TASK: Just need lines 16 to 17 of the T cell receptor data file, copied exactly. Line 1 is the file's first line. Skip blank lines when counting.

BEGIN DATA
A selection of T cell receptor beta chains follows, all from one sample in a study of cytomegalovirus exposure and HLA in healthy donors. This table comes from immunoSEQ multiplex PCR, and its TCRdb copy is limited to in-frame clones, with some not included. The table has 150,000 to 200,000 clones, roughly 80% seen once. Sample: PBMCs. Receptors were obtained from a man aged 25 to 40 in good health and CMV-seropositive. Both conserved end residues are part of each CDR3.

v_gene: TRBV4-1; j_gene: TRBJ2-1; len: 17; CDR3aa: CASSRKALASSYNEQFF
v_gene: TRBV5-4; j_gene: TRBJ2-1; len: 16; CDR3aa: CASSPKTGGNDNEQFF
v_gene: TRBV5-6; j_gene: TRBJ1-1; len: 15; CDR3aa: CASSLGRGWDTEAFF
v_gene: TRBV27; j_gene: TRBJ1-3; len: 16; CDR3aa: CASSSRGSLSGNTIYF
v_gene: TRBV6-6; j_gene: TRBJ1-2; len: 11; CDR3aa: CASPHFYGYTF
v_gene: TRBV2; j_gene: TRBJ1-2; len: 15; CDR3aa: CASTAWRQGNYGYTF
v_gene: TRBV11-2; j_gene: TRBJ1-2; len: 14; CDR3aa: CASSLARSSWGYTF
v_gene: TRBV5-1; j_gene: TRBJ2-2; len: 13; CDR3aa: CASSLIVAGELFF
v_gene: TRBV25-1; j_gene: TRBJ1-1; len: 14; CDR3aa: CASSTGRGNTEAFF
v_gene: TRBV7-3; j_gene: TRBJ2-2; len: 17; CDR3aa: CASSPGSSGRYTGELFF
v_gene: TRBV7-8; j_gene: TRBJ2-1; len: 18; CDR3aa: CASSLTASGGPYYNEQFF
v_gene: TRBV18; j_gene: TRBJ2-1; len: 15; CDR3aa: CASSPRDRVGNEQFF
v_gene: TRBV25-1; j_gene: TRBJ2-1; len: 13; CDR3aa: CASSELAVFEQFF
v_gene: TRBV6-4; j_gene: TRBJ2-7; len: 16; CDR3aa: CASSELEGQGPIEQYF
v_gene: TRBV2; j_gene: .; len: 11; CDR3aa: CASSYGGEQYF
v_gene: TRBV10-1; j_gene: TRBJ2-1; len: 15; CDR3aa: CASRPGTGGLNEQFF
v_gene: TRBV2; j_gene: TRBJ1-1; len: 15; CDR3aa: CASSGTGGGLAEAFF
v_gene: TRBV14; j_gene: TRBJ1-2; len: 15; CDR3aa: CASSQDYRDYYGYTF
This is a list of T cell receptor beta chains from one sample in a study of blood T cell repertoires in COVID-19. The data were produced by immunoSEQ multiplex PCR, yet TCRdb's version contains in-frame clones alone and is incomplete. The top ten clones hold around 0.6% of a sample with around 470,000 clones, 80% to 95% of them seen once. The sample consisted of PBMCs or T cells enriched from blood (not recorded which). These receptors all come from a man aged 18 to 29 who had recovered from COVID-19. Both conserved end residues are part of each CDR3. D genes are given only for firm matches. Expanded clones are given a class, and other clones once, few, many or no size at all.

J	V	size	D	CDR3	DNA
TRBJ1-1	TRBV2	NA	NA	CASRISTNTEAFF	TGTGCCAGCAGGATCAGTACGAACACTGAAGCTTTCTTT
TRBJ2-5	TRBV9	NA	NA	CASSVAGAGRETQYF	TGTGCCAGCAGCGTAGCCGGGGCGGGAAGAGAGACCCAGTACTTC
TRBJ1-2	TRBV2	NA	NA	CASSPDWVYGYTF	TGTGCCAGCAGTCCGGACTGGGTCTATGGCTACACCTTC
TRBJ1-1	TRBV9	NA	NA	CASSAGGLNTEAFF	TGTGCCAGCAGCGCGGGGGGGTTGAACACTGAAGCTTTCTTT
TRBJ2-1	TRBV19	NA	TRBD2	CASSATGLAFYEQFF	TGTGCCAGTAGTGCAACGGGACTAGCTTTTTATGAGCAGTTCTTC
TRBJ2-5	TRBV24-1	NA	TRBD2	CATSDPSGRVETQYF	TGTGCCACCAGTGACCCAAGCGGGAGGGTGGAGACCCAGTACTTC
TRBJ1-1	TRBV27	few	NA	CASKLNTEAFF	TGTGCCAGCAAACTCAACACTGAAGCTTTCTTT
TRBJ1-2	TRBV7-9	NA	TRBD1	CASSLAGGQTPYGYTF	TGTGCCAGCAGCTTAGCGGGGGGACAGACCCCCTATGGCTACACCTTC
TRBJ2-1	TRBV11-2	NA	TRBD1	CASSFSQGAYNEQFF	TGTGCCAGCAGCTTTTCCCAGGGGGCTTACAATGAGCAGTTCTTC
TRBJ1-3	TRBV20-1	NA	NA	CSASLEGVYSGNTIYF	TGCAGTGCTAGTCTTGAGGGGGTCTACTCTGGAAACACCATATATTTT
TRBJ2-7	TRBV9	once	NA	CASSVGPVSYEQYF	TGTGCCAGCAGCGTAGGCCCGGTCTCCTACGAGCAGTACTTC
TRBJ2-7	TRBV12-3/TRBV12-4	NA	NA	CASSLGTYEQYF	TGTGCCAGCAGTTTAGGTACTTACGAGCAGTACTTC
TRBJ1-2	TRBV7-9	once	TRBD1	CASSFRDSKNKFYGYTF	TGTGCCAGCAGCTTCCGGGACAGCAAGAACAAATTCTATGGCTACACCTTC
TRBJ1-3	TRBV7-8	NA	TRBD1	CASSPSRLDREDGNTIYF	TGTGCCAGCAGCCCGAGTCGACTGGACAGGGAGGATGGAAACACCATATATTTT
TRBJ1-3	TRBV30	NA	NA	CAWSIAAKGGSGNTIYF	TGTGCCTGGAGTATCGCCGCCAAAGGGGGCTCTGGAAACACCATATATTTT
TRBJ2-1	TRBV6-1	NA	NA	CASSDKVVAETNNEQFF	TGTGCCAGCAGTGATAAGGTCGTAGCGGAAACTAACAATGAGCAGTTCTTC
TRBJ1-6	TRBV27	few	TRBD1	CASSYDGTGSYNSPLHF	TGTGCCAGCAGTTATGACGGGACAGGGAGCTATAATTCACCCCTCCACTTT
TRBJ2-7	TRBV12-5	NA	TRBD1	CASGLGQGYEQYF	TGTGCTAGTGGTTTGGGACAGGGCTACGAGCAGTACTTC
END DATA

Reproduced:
v_gene: TRBV2; j_gene: .; len: 11; CDR3aa: CASSYGGEQYF
v_gene: TRBV10-1; j_gene: TRBJ2-1; len: 15; CDR3aa: CASRPGTGGLNEQFF